S.Res. 104 (114th): A resolution to express the sense of the Senate regarding the success of Operation Streamline and the importance of prosecuting first time illegal border crossers.

Overview

Introduced:

Mar 18, 2015
114th Congress, 2015–2017

Status:
Died in a previous Congress

This resolution was introduced on February 10, 2016, in a previous session of Congress, but was not enacted.

Sponsor:

Jeff Flake

Junior Senator from Arizona

Republican

Text:

Read Text »
Last Updated: Jun 16, 2016
Length: 4 pages

History

Mar 18, 2015
 
Introduced

This is the first step in the legislative process.

Feb 10, 2016
 
Ordered Reported by Committee

A committee has voted to issue a report to the full chamber recommending that the bill be considered further. Only about 1 in 4 bills are reported out of committee.

Jun 16, 2016
 
Reported by Senate Committee on Homeland Security and Governmental Affairs

A committee issued a report on the bill, which often provides helpful explanatory background on the issue addressed by the bill and the bill's intentions.

S.Res. 104 (114th) was a simple resolution in the United States Congress.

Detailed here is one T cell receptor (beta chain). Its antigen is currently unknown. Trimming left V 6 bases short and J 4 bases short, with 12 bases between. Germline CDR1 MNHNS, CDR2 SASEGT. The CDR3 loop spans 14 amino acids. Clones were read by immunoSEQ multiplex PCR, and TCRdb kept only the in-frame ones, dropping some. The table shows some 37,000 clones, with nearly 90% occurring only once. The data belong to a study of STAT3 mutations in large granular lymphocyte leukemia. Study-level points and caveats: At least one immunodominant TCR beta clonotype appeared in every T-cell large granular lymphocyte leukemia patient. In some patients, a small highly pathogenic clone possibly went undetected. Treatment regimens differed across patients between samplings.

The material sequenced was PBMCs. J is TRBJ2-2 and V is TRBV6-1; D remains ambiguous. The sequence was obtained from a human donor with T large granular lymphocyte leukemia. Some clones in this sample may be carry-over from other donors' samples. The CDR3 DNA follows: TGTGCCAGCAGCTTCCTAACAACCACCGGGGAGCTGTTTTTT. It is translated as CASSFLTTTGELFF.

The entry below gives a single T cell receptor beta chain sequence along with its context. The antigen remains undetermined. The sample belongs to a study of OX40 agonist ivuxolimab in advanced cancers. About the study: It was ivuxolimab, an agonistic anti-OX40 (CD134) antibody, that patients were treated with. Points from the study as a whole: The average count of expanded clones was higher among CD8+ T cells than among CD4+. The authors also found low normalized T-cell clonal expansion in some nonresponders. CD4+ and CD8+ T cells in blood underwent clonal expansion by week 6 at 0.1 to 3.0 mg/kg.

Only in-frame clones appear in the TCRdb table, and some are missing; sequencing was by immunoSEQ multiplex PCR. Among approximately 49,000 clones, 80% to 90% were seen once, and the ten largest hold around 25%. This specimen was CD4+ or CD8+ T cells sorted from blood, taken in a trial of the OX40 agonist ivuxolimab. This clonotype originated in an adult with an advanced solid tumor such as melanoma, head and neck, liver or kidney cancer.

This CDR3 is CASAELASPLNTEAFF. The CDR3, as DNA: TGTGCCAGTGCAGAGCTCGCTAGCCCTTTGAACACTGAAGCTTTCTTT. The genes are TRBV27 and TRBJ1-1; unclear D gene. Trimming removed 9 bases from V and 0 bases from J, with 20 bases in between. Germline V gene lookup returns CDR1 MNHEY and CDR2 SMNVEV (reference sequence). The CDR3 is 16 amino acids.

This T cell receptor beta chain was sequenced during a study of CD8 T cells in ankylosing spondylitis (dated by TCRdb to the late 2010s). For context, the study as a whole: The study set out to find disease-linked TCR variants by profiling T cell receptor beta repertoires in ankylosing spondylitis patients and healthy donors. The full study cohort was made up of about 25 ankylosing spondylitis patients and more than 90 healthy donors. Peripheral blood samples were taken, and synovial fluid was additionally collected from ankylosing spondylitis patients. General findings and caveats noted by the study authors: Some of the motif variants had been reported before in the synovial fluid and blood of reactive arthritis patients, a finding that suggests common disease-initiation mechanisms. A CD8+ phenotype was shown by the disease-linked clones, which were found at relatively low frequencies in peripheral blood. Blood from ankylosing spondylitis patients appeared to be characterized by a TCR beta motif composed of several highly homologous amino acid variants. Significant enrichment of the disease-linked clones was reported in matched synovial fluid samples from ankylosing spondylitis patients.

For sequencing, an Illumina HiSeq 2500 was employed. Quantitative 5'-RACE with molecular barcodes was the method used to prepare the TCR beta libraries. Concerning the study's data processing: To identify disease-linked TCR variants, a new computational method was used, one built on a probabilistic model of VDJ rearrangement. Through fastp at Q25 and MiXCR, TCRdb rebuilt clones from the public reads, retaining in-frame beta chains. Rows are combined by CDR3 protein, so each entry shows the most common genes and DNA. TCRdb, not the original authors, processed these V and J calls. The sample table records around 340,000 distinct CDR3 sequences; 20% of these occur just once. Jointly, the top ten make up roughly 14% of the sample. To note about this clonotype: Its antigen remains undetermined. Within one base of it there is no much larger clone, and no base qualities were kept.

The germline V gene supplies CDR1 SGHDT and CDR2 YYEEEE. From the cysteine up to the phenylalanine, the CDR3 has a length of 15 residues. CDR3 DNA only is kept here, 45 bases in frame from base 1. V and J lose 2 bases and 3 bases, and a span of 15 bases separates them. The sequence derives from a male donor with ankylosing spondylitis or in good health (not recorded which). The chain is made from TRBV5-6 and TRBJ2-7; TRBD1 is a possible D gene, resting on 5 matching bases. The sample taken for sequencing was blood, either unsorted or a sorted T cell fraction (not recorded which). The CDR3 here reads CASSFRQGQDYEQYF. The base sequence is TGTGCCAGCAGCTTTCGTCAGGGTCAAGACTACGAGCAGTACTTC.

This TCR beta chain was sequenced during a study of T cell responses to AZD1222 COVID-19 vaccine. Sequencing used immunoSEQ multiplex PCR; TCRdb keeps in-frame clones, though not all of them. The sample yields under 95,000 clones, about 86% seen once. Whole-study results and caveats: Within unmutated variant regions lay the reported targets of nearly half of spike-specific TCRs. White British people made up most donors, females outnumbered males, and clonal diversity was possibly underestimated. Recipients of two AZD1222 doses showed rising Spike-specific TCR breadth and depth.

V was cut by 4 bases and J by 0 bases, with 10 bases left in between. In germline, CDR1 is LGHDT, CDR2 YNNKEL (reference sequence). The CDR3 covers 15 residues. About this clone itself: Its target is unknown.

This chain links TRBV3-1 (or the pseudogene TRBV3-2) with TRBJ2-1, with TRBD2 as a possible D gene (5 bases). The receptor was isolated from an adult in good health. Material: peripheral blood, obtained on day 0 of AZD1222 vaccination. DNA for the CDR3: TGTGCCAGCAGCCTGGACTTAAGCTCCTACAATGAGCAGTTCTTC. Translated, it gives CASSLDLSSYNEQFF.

A simple resolution is used for matters that affect just one chamber of Congress, often to change the rules of the chamber to set the manner of debate for a related bill. It must be agreed to in the chamber in which it was introduced. It is not voted on in the other chamber and does not have the force of law.

This simple resolution was introduced in the 114th Congress, which met from Jan 6, 2015 to Jan 3, 2017. Legislation not enacted by the end of a Congress is cleared from the books.

How to cite this information.

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“S.Res. 104 — 114th Congress: A resolution to express the sense of the Senate regarding the success of Operation Streamline ...” www.GovTrack.us. 2015. May 28, 2017 <https://www.govtrack.us/congress/bills/114/sres104>

Where is this information from?

GovTrack automatically collects legislative information from a variety of governmental and non-governmental sources. This page is sourced primarily from Congress.gov, the official portal of the United States Congress. Congress.gov is generally updated one day after events occur, and so legislative activity shown here may be one day behind. Data via the congress project.